- He mine is viable because of the mineral prices upturn
- Molale claims though it is possible to re-open the mine an obstacle could be the liquidation process
- Mines interested in sending their concentrate to BCL for smelting-Keorapetse
FRANCISTOWN: It is possible to re-open BCL at any time due to the significant copper-nickel price upturn; which has resulted in the return to viability of the mine operations, the Minister of Mineral Resources Green Technology and Energy Security Eric Molale has confirmed.
The Minister has vehemently denied that the government made a mistake in closing the mine, insisting that at the time of closure circumstance was conducive to the decision. Molale confirmed to Parliament last week that while he would not admit that the government made a mistake in shutting down the mine and placing it under liquidation in 2016, there now existed opportunities for re-opening BCL because of the rise in copper-nickel prices. “When the mine was closed down in 2016 it was with the full notion that there could be prospects of re-opening it. And I can confirm that the report that we have indicates that re-opening the copper mine in Selibe-Phikwe BCL is now viable because of the prices upturn. The copper-nickel prices have made an upturn as it has always been the case therefore bringing opportunities and prospects of re-opening the mine,” Molale told the parliament.
Molale’s address to parliament last week is in stark contrast to Cabinet’s decision to close the mine and ignore the recommendations by the Board of Minerals Development Company Botswana (MDCB) who had resolved to place the mine under care and maintenance. MDCB had opted to place BCL under care and maintenance in the hope that commodity prices would rise allowing for the mine to continue operations when conditions became favourable. According to reports at the time, Cabinet rejected the proposal due to inability of BCL to produce a sufficiently high-grade commodity and its depleting resource of Nickel and Copper that would enable it to be commercially viable.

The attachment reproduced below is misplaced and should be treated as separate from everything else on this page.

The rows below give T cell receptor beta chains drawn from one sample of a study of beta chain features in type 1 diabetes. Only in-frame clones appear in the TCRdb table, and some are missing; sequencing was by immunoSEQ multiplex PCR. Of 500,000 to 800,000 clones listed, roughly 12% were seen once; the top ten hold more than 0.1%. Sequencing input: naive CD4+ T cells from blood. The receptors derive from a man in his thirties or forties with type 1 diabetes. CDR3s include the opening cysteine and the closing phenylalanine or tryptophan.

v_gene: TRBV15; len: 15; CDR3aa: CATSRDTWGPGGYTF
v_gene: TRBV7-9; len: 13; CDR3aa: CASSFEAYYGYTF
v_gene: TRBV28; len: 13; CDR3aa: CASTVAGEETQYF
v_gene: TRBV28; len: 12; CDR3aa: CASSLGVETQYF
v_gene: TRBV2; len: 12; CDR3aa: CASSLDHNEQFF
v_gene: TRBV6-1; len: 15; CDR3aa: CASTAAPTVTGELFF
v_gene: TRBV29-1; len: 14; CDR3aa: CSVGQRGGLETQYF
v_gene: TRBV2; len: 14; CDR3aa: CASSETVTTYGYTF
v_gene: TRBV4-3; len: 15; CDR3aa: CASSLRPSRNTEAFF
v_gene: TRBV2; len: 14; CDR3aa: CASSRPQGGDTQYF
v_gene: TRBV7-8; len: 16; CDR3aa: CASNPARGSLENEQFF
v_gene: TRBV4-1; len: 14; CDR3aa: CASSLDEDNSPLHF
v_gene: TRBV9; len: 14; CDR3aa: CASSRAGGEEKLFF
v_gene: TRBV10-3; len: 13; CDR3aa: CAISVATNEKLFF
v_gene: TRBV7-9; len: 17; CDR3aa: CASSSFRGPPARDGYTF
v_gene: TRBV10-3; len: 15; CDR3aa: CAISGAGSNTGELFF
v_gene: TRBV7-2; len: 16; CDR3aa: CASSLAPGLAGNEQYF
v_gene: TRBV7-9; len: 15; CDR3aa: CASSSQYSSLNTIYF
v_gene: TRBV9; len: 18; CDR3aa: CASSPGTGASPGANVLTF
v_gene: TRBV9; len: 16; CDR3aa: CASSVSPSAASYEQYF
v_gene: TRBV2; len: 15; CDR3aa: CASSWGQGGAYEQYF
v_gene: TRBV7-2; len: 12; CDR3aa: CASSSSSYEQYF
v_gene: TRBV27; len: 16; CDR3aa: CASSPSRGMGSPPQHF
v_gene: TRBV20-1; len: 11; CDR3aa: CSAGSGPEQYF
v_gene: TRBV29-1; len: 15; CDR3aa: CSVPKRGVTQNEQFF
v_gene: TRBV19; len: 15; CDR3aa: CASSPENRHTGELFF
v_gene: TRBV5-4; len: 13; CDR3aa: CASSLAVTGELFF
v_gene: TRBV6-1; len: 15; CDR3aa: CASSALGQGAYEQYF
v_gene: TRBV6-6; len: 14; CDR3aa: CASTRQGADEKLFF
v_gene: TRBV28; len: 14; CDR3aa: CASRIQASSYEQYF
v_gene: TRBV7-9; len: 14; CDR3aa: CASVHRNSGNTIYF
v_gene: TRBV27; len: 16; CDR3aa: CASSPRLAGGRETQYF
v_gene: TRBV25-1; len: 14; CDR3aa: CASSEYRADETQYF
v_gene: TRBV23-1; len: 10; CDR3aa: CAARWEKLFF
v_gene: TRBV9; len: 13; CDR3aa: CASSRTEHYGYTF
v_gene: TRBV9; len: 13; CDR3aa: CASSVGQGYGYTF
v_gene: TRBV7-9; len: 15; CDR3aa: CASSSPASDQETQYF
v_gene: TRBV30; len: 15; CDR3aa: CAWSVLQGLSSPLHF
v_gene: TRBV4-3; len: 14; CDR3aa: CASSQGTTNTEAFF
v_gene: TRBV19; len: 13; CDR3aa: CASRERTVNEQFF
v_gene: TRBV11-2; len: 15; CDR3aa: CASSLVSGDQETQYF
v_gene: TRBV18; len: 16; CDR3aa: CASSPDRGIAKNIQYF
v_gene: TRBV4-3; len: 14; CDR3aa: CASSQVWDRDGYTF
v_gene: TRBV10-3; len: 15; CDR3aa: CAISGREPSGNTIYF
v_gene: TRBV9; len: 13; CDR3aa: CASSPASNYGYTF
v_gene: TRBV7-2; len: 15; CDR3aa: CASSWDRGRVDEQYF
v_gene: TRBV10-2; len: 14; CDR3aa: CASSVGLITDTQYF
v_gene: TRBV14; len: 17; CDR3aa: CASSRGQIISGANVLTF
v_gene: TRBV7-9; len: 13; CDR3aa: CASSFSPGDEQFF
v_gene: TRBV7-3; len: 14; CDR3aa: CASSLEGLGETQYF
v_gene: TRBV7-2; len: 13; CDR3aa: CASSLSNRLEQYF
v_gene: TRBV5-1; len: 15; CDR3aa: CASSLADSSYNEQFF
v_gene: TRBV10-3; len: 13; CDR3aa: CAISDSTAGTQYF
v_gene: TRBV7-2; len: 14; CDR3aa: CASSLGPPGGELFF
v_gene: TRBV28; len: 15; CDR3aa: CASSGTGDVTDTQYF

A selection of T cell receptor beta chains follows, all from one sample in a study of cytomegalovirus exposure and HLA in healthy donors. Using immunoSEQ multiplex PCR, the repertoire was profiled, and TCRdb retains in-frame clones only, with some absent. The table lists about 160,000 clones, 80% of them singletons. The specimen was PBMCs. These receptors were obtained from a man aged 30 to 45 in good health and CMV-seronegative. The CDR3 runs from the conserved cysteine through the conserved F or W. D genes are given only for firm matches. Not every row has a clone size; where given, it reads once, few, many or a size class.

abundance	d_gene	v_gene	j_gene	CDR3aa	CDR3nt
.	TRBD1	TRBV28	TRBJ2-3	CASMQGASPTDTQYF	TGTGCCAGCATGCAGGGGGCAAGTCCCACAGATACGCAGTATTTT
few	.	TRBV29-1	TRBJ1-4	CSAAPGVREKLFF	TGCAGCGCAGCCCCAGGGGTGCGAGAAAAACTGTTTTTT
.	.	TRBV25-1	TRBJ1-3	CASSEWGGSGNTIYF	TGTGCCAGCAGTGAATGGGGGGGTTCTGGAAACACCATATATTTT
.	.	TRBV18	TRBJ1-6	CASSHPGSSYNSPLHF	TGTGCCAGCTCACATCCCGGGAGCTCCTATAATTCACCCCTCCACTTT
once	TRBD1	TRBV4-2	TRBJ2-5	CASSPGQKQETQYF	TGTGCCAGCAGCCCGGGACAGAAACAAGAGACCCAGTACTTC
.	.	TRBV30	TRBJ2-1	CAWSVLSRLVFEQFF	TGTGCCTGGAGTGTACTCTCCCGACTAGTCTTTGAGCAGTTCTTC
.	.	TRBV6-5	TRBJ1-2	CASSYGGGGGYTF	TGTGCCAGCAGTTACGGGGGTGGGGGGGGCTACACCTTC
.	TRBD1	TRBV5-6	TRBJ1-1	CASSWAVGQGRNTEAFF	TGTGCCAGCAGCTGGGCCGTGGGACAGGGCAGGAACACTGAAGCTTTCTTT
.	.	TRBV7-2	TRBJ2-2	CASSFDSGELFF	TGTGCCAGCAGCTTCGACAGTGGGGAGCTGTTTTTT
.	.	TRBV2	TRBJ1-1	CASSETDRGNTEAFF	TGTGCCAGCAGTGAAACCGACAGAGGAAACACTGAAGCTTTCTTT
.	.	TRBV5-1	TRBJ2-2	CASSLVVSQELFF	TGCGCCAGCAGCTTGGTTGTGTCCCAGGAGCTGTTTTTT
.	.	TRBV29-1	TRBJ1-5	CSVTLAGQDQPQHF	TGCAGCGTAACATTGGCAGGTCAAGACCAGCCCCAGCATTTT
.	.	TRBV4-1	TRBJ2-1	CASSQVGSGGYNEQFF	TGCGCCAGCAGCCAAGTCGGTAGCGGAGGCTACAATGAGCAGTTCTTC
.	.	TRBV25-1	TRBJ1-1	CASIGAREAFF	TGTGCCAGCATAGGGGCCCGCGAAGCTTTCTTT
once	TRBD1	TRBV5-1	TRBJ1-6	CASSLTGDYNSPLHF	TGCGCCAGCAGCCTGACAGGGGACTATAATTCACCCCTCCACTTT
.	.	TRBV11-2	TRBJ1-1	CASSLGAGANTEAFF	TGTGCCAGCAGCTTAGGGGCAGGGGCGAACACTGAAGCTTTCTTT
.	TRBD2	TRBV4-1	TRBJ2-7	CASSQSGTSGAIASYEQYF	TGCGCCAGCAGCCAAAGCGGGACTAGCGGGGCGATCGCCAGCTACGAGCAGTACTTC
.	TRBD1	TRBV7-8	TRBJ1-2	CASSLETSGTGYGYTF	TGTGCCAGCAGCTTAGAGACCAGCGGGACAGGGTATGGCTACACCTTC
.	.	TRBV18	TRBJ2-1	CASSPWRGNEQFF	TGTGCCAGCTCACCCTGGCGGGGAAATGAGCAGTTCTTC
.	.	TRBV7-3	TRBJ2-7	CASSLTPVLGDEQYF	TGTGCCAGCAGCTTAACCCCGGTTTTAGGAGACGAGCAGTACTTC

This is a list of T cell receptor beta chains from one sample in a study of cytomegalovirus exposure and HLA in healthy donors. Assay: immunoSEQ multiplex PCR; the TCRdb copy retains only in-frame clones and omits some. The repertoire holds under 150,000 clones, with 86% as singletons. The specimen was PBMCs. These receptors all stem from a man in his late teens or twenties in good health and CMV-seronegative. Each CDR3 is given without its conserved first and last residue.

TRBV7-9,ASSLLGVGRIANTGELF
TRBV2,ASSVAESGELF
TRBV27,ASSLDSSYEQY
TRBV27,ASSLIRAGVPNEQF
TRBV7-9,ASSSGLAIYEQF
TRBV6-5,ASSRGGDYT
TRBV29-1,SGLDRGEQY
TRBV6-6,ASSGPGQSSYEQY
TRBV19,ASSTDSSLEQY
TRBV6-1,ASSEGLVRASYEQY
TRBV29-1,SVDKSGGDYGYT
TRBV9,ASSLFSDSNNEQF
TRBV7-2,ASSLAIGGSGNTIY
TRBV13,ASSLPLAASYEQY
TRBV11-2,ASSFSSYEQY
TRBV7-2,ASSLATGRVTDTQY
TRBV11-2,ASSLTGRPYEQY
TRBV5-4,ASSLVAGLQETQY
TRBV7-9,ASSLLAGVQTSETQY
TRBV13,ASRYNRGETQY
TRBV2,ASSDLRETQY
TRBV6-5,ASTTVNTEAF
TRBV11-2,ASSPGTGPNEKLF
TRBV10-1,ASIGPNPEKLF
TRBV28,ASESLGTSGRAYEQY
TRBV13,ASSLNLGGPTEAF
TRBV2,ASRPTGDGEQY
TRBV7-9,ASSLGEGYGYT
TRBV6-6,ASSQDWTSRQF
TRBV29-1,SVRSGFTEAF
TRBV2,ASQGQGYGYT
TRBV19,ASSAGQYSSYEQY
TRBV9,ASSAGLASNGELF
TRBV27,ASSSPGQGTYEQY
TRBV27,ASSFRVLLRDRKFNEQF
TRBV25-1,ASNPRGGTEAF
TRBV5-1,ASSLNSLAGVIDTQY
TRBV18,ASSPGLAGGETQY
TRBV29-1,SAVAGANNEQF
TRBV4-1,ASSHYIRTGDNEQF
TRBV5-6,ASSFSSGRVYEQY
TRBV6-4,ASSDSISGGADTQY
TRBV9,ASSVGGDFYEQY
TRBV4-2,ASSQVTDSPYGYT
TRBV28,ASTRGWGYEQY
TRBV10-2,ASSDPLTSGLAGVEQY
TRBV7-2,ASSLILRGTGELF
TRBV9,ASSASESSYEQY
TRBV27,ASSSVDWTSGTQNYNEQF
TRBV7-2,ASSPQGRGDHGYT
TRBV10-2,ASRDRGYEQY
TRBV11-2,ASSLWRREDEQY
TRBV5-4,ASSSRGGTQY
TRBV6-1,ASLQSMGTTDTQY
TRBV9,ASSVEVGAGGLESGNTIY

Molale informed parliament that the prospects of re-opening the mine are viable because investors have approached the Liquidator and showed interest in buying the mine. “There are investors who have shown interest in buying BCL therefore it is possible to re-open the mine at any time provided the Liquidator sells it. So it is up to the Liquidator to sell the mine,” maintained the Minister.
In explaining how to achieve the re-opening of the mine Molale explained that assets could be given to government and placed under judicial management in order to dispose them off. “It is possible to re-open the mine at any time but an obstacle could be the liquidation process. But it could be possible if the mine assets are given the government to find ways of disposing them off. If this happens we can place the assets under judicial management and dispose of them so that interested companies can buy them and start the mining operations,” added Molale. Legal experts have been quick to highlight that the legal process of liquidation does not work in such a manner and that government cannot be “given” assets, which belong to a company, even though government is ultimately the sole shareholder.
To fast track the liquidation process according to the Ministers a task force to work with the Liquidator has been established. “In order to fast-track the liquidation process the government has set up a task force of professionals who will be working with the Liquidator to find how the feasibility study could be conducted,” Molale added.
The Minister was responding questions from the Member of Parliament for Selibe-Phikwe West Dithapelo Keorapetse who has wanted to know if the latter is aware that copper-nickel and other metal prices have risen, adding that there is need to give serious consideration to reopening the mine .
According to Keorapetse in the document titled Business Report BCL Mining Operation it has been indicated that BCL has sufficient mineral reserves/resources that can last well into the future and that the reserves are of sufficient quality to be mined commercially to end of mine life.Official BCL resources stand at 25 million tonnes at grades of 0.66%Ni and 0.77Cu, 2.7million tonnes measured resources at 0.86%Ni and 0.98%Cu.
Keorapetse informed parliament that two of the BCL mine shafts and one from Selkirk can be opened immediately. “We have a fully developed and well defined ore body at these areas and these are high grade, high tonnage areas. The idea can be to mine, concentrate and sell. This would generate revenue that could be used to resuscitate the smelter because we warned that the smelter will need high capital to restart. The base metal industry in Zimbabwe is doing well with the same model of mining, concentrating and selling without smelting. Even Nkomati in South Africa is doing the same thing. We know this model will work. I am reliably informed that some copper mines in the DRC are interested in sending their concentrate to Selibe-Phikwe for smelting, mines such as Kisenda Copper Mine, Frontier Mine, Kipoya Mine etcetera are currently smelting in Zambia which cannot keep up with their volumes. We are aware that investors have been scared away by the Liquidator who is profiting heftily from the process by asking prospective buyers to assume the P2.8 billion environmental rehabilitation liability,” Keorapetse pointed out when raising questions over the prospects of re-opening BCL.